Fast Growing

19 March 2008

Recent discussion concerning the impact of china on the world's booming economy has over shadowed major economic developments in other nation. It is impossible to ignore China, which has the world's fastest growing gross domestic product (GDP), increasing by in 9.3% in 2005.

But the rest of the world also has begun to take notice of the second and third fastest growing economies - India and Russia, which expanded by 7.6 and 5.9%, respectively. India is holding steady with the fourth largest GDP in the world, trailing only the United States, China and Japan. Russia has been trumpeting its achievement of overcoming a protracted economic slump to join the list of the top 10 largest economies.

India and Russia demonstrate how nations can begin to flower despite having diverse politics, geography economic dynamics, and more.

The 15 June issue of The Kiplinger Letter noted that India was headed in the direction of becoming “the new China…the next big global mover and shaker.” Between now and 2012, India is expected to invest US$320 billion in airports, railways, roads, seaports, and power generation and transmission.

SC&RA members that supply the equipment and services necessary for India's expansion should benefit from that spending spree. The Association already has established a good relationship with India; four of our member companies are based in that nation, and we hope to add others in the years to come. Because the Indian government is no longer intervening in its currency markets, the value of the Indian rupee is stronger compared with the US dollar.

In addition, American higher education continues to fuel business ties between the US and India. Indian grad students consider US colleges to be the most attractive option for a range of advanced degrees, ensuring that more Indian business and tech leaders will be US-trained. In fact, India will continue to be the top source of foreign students and US universities. Students from China will stay at number two.

Despite its rapid growth, the Indian economy continues to have its share of problems. Of 175 nations examined by The World Bank, India was ranked 134th in ease of doing business in 2006, up four slots from 2005.

No significant improvements were noted in categories where the picture was particularly bleak. In 2006, India ranked:

173rd in enforcing contracts. On average, it took 1,420 days to settle a dispute.

139th in trading across borders. The cost to export was US$864 per container, and the cost to import was US$1,244 per container.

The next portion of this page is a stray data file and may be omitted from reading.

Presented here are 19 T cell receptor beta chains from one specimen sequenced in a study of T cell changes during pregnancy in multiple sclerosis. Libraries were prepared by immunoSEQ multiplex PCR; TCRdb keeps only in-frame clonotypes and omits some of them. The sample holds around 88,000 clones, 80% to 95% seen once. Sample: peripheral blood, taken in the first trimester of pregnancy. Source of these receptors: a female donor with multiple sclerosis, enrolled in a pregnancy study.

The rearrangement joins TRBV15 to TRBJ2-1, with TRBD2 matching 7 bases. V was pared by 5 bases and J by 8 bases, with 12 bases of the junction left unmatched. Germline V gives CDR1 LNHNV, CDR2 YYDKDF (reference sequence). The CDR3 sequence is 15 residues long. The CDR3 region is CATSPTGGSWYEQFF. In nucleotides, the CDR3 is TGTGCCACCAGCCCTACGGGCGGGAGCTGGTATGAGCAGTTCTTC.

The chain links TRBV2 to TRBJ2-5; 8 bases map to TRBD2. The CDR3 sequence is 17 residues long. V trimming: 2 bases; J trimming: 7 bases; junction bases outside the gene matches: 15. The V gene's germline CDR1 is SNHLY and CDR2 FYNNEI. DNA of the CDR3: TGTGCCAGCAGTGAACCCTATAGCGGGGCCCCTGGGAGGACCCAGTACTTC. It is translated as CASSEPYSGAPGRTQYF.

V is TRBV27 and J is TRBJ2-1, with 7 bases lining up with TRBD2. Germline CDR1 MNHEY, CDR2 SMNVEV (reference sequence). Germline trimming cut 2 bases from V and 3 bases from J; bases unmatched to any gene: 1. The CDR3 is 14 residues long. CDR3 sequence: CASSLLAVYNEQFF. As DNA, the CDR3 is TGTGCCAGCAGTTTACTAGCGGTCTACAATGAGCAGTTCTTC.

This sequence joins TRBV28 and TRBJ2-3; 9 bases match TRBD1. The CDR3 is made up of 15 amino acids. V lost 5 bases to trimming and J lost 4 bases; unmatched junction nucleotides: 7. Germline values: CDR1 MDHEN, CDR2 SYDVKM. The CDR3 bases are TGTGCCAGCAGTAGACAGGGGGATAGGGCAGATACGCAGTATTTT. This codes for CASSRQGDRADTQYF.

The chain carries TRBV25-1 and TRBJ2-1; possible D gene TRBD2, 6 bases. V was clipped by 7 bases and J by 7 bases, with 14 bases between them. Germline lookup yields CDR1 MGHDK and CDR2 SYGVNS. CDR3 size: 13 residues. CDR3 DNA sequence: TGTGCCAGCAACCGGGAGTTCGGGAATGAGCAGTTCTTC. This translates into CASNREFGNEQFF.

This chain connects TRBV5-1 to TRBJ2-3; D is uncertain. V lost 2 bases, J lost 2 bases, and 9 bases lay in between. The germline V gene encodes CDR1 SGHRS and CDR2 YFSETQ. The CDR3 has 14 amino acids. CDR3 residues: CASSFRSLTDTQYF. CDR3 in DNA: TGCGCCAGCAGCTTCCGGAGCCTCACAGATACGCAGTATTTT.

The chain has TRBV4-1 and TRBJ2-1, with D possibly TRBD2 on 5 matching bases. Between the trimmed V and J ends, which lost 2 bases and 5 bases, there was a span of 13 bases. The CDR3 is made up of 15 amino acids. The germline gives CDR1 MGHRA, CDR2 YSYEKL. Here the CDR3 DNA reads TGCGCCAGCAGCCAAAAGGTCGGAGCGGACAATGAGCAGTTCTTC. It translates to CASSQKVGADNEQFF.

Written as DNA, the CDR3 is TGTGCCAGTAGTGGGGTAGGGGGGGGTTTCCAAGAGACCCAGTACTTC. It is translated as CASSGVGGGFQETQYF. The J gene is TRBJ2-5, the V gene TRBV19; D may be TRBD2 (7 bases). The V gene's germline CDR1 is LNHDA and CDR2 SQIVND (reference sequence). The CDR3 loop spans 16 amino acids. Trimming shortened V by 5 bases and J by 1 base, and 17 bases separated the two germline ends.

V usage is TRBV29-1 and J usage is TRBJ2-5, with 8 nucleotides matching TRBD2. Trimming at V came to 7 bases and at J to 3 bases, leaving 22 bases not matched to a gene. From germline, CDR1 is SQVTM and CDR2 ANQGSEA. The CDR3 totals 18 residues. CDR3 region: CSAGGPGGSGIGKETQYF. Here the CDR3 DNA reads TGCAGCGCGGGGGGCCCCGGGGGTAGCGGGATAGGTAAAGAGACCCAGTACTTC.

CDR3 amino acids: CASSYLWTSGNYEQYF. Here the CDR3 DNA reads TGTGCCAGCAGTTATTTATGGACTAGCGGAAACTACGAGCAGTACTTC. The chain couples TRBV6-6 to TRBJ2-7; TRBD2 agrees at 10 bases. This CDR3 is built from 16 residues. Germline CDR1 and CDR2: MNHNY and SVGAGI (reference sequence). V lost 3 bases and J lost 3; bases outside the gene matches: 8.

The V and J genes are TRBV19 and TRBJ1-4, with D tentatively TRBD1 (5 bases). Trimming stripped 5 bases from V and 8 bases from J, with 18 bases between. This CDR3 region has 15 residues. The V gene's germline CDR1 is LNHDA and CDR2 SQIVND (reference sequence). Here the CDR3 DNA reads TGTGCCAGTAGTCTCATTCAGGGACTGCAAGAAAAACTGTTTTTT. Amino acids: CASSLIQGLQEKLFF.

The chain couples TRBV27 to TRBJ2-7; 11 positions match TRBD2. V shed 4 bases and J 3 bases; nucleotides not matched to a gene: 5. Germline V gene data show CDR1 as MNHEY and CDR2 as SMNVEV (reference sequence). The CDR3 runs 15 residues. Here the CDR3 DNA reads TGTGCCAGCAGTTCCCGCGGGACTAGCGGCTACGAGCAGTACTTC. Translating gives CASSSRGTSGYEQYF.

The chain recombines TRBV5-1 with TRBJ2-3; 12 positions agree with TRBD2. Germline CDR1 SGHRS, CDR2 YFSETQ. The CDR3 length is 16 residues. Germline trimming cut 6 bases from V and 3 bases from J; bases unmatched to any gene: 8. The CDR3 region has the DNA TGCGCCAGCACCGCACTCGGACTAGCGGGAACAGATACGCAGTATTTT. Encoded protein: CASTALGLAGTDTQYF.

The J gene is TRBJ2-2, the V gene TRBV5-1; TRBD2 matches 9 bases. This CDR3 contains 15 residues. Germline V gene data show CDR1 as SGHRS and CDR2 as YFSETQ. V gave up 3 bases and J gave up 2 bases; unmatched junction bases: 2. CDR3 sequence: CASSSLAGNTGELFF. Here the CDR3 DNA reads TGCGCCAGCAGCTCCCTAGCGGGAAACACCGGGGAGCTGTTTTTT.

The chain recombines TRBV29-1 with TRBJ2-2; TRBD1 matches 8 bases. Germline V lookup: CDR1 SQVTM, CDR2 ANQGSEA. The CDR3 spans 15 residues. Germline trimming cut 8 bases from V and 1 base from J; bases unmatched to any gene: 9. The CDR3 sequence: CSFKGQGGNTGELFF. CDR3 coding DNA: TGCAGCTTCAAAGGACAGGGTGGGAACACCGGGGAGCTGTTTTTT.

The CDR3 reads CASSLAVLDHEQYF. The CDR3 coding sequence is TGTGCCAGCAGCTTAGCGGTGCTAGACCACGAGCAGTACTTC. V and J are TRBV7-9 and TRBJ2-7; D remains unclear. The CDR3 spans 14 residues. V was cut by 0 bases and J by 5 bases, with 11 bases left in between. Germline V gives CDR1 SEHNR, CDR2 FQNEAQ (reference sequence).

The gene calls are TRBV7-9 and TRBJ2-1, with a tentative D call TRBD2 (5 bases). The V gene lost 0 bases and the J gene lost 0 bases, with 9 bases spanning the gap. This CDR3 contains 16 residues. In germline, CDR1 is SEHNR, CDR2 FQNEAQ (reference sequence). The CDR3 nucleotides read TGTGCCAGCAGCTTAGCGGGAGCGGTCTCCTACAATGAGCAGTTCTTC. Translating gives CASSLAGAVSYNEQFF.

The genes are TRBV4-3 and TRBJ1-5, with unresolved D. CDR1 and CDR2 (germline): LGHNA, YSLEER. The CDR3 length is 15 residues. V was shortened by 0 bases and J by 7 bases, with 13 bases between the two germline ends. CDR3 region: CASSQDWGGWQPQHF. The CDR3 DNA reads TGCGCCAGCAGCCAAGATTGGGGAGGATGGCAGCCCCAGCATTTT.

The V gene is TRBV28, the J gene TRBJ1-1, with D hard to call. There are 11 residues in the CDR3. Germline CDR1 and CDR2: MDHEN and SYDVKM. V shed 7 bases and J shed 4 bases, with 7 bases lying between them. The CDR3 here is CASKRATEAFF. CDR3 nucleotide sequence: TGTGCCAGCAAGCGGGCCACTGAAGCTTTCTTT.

155th in dealing with licences. To obtain necessary licences and permits required 20 procedures over a period of

270 days.

Overall, doing business in Russia is somewhat easier than in India today. Russia was ranked 96th in ease of doing business in 2006, up one slot from 2005. It is also becoming easier to start a business in Russia, requiring an average of only seven procedures in 28 days. However, Russia still comes up short in other areas, ranking: 163rd in dealing with licences. To obtain necessary licences and permits required 22 procedures over 531 days.

159th in getting credit. Credit information, public registry coverage and private bureau coverage remain virtually nonexistent.

143rd in trading across borders. The cost to export and import was equivalent at US$2,237 per container.

Unlike India, Russia has no companies that belong to SC&RA. In fact, Russia is the only nation among the top 20 economic leaders without a representative in the Association.

That may change as Russia looks to further expand its economy by reaching beyond its borders. A noteworthy example is a joint venture agreed to by the Russian and Italian governments on 23 June, which would result in a 900 km pipeline that could carry as much as 30 billion cubic metres of gas annually from Russia into Europe through the Black Sea. If this project overcomes regulatory hurdles, construction could begin next year.

This project, and others in the works in Russia and India, will increasingly transform the global economy. SC&RA will work to ensure its members receive the key information to be involved in some of these projects.

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